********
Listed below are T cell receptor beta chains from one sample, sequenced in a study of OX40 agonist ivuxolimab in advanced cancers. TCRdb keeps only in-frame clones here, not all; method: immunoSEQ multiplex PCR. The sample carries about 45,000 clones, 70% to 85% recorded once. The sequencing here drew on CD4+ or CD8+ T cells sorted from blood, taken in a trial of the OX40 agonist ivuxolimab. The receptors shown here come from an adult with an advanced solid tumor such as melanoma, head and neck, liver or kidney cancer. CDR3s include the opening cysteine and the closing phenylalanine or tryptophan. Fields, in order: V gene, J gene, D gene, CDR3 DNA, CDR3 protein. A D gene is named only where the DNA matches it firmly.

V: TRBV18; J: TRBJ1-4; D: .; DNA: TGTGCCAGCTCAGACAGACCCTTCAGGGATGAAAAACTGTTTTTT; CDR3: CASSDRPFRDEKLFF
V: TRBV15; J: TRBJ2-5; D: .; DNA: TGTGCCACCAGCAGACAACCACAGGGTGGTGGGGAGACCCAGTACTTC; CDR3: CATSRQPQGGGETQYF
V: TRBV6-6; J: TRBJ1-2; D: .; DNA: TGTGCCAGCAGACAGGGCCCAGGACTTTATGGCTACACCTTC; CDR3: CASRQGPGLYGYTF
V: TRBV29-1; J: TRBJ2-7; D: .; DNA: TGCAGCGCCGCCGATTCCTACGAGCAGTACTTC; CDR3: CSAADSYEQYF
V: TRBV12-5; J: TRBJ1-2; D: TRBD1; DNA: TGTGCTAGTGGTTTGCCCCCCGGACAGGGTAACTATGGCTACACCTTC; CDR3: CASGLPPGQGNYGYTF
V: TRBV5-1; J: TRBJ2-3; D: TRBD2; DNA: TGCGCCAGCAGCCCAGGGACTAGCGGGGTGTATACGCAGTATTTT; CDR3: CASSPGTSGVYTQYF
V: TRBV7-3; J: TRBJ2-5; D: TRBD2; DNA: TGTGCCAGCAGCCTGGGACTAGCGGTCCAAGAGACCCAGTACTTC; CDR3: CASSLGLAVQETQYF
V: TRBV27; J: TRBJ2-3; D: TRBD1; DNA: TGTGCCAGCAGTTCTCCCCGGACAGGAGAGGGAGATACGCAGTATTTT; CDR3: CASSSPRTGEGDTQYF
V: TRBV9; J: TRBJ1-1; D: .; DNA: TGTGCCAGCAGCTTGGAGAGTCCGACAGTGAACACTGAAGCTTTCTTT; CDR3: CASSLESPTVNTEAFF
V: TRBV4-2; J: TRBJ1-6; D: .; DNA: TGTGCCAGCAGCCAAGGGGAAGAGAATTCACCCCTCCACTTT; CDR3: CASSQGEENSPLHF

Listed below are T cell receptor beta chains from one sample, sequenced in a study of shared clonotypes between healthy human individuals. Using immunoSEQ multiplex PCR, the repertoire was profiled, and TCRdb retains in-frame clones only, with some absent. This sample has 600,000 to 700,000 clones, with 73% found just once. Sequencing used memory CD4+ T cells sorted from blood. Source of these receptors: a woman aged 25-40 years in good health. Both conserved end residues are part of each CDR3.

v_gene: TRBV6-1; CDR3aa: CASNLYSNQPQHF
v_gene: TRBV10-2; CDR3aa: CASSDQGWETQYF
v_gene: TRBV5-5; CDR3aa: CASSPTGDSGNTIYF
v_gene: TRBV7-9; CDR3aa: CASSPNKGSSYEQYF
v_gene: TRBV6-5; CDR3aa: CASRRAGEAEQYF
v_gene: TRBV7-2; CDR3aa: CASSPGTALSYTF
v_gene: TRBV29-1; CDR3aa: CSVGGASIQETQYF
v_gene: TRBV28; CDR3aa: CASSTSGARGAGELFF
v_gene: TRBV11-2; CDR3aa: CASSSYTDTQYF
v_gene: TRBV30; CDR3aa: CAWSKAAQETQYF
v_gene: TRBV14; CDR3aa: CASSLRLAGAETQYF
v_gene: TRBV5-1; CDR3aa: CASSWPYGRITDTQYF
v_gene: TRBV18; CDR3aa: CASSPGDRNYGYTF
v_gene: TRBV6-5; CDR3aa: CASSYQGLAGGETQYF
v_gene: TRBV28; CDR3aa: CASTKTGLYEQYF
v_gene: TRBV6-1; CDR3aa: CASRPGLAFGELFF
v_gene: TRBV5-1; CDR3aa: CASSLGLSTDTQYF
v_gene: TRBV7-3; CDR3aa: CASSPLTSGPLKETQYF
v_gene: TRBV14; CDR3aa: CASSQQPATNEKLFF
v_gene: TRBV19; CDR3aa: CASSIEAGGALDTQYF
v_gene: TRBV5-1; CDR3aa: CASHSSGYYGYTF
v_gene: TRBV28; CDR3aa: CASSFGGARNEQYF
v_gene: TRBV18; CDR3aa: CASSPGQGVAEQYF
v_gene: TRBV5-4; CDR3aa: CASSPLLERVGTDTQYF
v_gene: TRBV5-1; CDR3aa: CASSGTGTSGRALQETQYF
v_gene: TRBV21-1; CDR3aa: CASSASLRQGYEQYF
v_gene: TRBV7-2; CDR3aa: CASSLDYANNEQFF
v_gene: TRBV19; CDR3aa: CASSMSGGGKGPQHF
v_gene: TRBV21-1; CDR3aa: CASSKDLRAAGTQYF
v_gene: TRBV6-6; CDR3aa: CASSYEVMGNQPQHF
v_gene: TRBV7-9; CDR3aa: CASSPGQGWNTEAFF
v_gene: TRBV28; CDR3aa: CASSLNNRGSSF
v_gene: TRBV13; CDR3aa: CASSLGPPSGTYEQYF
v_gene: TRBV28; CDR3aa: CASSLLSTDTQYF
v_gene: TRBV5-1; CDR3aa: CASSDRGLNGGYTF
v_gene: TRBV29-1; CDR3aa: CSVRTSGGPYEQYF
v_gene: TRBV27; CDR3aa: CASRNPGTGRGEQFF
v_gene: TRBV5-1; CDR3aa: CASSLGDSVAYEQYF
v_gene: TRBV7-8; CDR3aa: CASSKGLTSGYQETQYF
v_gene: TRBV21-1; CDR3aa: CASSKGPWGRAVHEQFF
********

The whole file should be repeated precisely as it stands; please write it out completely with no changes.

Listed below are T cell receptor beta chains from one sample, sequenced in a study of OX40 agonist ivuxolimab in advanced cancers. TCRdb keeps only in-frame clones here, not all; method: immunoSEQ multiplex PCR. The sample carries about 45,000 clones, 70% to 85% recorded once. The sequencing here drew on CD4+ or CD8+ T cells sorted from blood, taken in a trial of the OX40 agonist ivuxolimab. The receptors shown here come from an adult with an advanced solid tumor such as melanoma, head and neck, liver or kidney cancer. CDR3s include the opening cysteine and the closing phenylalanine or tryptophan. Fields, in order: V gene, J gene, D gene, CDR3 DNA, CDR3 protein. A D gene is named only where the DNA matches it firmly.

V: TRBV18; J: TRBJ1-4; D: .; DNA: TGTGCCAGCTCAGACAGACCCTTCAGGGATGAAAAACTGTTTTTT; CDR3: CASSDRPFRDEKLFF
V: TRBV15; J: TRBJ2-5; D: .; DNA: TGTGCCACCAGCAGACAACCACAGGGTGGTGGGGAGACCCAGTACTTC; CDR3: CATSRQPQGGGETQYF
V: TRBV6-6; J: TRBJ1-2; D: .; DNA: TGTGCCAGCAGACAGGGCCCAGGACTTTATGGCTACACCTTC; CDR3: CASRQGPGLYGYTF
V: TRBV29-1; J: TRBJ2-7; D: .; DNA: TGCAGCGCCGCCGATTCCTACGAGCAGTACTTC; CDR3: CSAADSYEQYF
V: TRBV12-5; J: TRBJ1-2; D: TRBD1; DNA: TGTGCTAGTGGTTTGCCCCCCGGACAGGGTAACTATGGCTACACCTTC; CDR3: CASGLPPGQGNYGYTF
V: TRBV5-1; J: TRBJ2-3; D: TRBD2; DNA: TGCGCCAGCAGCCCAGGGACTAGCGGGGTGTATACGCAGTATTTT; CDR3: CASSPGTSGVYTQYF
V: TRBV7-3; J: TRBJ2-5; D: TRBD2; DNA: TGTGCCAGCAGCCTGGGACTAGCGGTCCAAGAGACCCAGTACTTC; CDR3: CASSLGLAVQETQYF
V: TRBV27; J: TRBJ2-3; D: TRBD1; DNA: TGTGCCAGCAGTTCTCCCCGGACAGGAGAGGGAGATACGCAGTATTTT; CDR3: CASSSPRTGEGDTQYF
V: TRBV9; J: TRBJ1-1; D: .; DNA: TGTGCCAGCAGCTTGGAGAGTCCGACAGTGAACACTGAAGCTTTCTTT; CDR3: CASSLESPTVNTEAFF
V: TRBV4-2; J: TRBJ1-6; D: .; DNA: TGTGCCAGCAGCCAAGGGGAAGAGAATTCACCCCTCCACTTT; CDR3: CASSQGEENSPLHF

Listed below are T cell receptor beta chains from one sample, sequenced in a study of shared clonotypes between healthy human individuals. Using immunoSEQ multiplex PCR, the repertoire was profiled, and TCRdb retains in-frame clones only, with some absent. This sample has 600,000 to 700,000 clones, with 73% found just once. Sequencing used memory CD4+ T cells sorted from blood. Source of these receptors: a woman aged 25-40 years in good health. Both conserved end residues are part of each CDR3.

v_gene: TRBV6-1; CDR3aa: CASNLYSNQPQHF
v_gene: TRBV10-2; CDR3aa: CASSDQGWETQYF
v_gene: TRBV5-5; CDR3aa: CASSPTGDSGNTIYF
v_gene: TRBV7-9; CDR3aa: CASSPNKGSSYEQYF
v_gene: TRBV6-5; CDR3aa: CASRRAGEAEQYF
v_gene: TRBV7-2; CDR3aa: CASSPGTALSYTF
v_gene: TRBV29-1; CDR3aa: CSVGGASIQETQYF
v_gene: TRBV28; CDR3aa: CASSTSGARGAGELFF
v_gene: TRBV11-2; CDR3aa: CASSSYTDTQYF
v_gene: TRBV30; CDR3aa: CAWSKAAQETQYF
v_gene: TRBV14; CDR3aa: CASSLRLAGAETQYF
v_gene: TRBV5-1; CDR3aa: CASSWPYGRITDTQYF
v_gene: TRBV18; CDR3aa: CASSPGDRNYGYTF
v_gene: TRBV6-5; CDR3aa: CASSYQGLAGGETQYF
v_gene: TRBV28; CDR3aa: CASTKTGLYEQYF
v_gene: TRBV6-1; CDR3aa: CASRPGLAFGELFF
v_gene: TRBV5-1; CDR3aa: CASSLGLSTDTQYF
v_gene: TRBV7-3; CDR3aa: CASSPLTSGPLKETQYF
v_gene: TRBV14; CDR3aa: CASSQQPATNEKLFF
v_gene: TRBV19; CDR3aa: CASSIEAGGALDTQYF
v_gene: TRBV5-1; CDR3aa: CASHSSGYYGYTF
v_gene: TRBV28; CDR3aa: CASSFGGARNEQYF
v_gene: TRBV18; CDR3aa: CASSPGQGVAEQYF
v_gene: TRBV5-4; CDR3aa: CASSPLLERVGTDTQYF
v_gene: TRBV5-1; CDR3aa: CASSGTGTSGRALQETQYF
v_gene: TRBV21-1; CDR3aa: CASSASLRQGYEQYF
v_gene: TRBV7-2; CDR3aa: CASSLDYANNEQFF
v_gene: TRBV19; CDR3aa: CASSMSGGGKGPQHF
v_gene: TRBV21-1; CDR3aa: CASSKDLRAAGTQYF
v_gene: TRBV6-6; CDR3aa: CASSYEVMGNQPQHF
v_gene: TRBV7-9; CDR3aa: CASSPGQGWNTEAFF
v_gene: TRBV28; CDR3aa: CASSLNNRGSSF
v_gene: TRBV13; CDR3aa: CASSLGPPSGTYEQYF
v_gene: TRBV28; CDR3aa: CASSLLSTDTQYF
v_gene: TRBV5-1; CDR3aa: CASSDRGLNGGYTF
v_gene: TRBV29-1; CDR3aa: CSVRTSGGPYEQYF
v_gene: TRBV27; CDR3aa: CASRNPGTGRGEQFF
v_gene: TRBV5-1; CDR3aa: CASSLGDSVAYEQYF
v_gene: TRBV7-8; CDR3aa: CASSKGLTSGYQETQYF
v_gene: TRBV21-1; CDR3aa: CASSKGPWGRAVHEQFF